With dispersed locations on the other hand, the geographic spread can influence certain parts of procurement. For example, how you measure supplier performance when catering to a school in central London will differ to a school in the countryside - you'd expect, for example, prices and delivery times to differ. These differences may be better understood by the local management than central management, influencing how much authority you delegate.
Do you have the right access to external expertise?
This is particularly important for larger purchases, such as commercial leases. Even if your trust has a legal team, they may not have suitable experience. Carry out a skills audit to see what your internal capabilities are and whether suitably experienced people will be available for the duration of the project.
The benefits of different approaches
If you're struggling to decide how to delegate responsibility, this section looks at some of the implications of centralising, partly delegating or fully delegating contract management.
There's no 'correct' approach - think about the questions above and the characteristics of each approach below to decide what works for your trust.
Fully centralised procurement management
With centrally controlled procurement, you can implement any efficiencies you discover or changes in policy across your trust to help every school. Reviewing and monitoring each school will be easier because of the consistency across your trust.
There's also more scope to negotiate on price. For example, if you pool all of your facility-management supplies together and distribute supplies yourself. This has the potential to be more efficient than multiple schools placing individual small-volume orders.
With this approach, it’s important that you talk to the people (i.e. your schools) who'll use the goods/services you plan to buy, to take their needs into account.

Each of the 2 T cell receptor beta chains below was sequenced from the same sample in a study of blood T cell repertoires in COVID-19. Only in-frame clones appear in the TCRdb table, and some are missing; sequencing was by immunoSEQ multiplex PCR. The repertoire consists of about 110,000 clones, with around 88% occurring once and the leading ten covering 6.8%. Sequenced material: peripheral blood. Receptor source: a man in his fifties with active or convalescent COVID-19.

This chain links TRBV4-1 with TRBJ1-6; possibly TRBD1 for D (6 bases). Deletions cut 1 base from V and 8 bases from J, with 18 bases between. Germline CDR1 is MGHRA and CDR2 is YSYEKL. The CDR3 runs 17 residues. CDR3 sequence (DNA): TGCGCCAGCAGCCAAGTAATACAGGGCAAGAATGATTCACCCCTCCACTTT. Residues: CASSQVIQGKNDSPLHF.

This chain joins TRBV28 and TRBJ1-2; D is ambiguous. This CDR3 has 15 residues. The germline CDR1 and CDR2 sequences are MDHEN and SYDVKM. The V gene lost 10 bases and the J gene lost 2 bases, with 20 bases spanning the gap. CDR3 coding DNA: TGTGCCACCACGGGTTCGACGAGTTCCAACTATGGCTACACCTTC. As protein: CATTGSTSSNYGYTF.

Centralised contract creation, with local contract maintenance
In this arrangement, your central team creates the contracts. This is useful because you'll likely have greater expertise in the central team. For example, through an official legal/procurement function. Then, schools maintain the arrangement locally, i.e. receiving the supplies or services, giving feedback to central office and requesting changes. This lets schools focus more on providing their main services.
You need to make it easy for schools to let your central team know what they need. If there are large fluctuations in demands, your central team might spend a lot of time making adjustments. If your trust has very geographically dispersed schools, does your central team understand each regional market? Do they know the local suppliers who can better serve in that area?
It might be that although your central team is responsible for contract creation, your schools could go through the contract register with your central team ahead of time. By doing this, your schools can clarify their needs so they're reflected in the contract, e.g. how long they want it to be, whether they want an extension term, who owns the intellectual property, etc.
Local contract creation with centralised contract management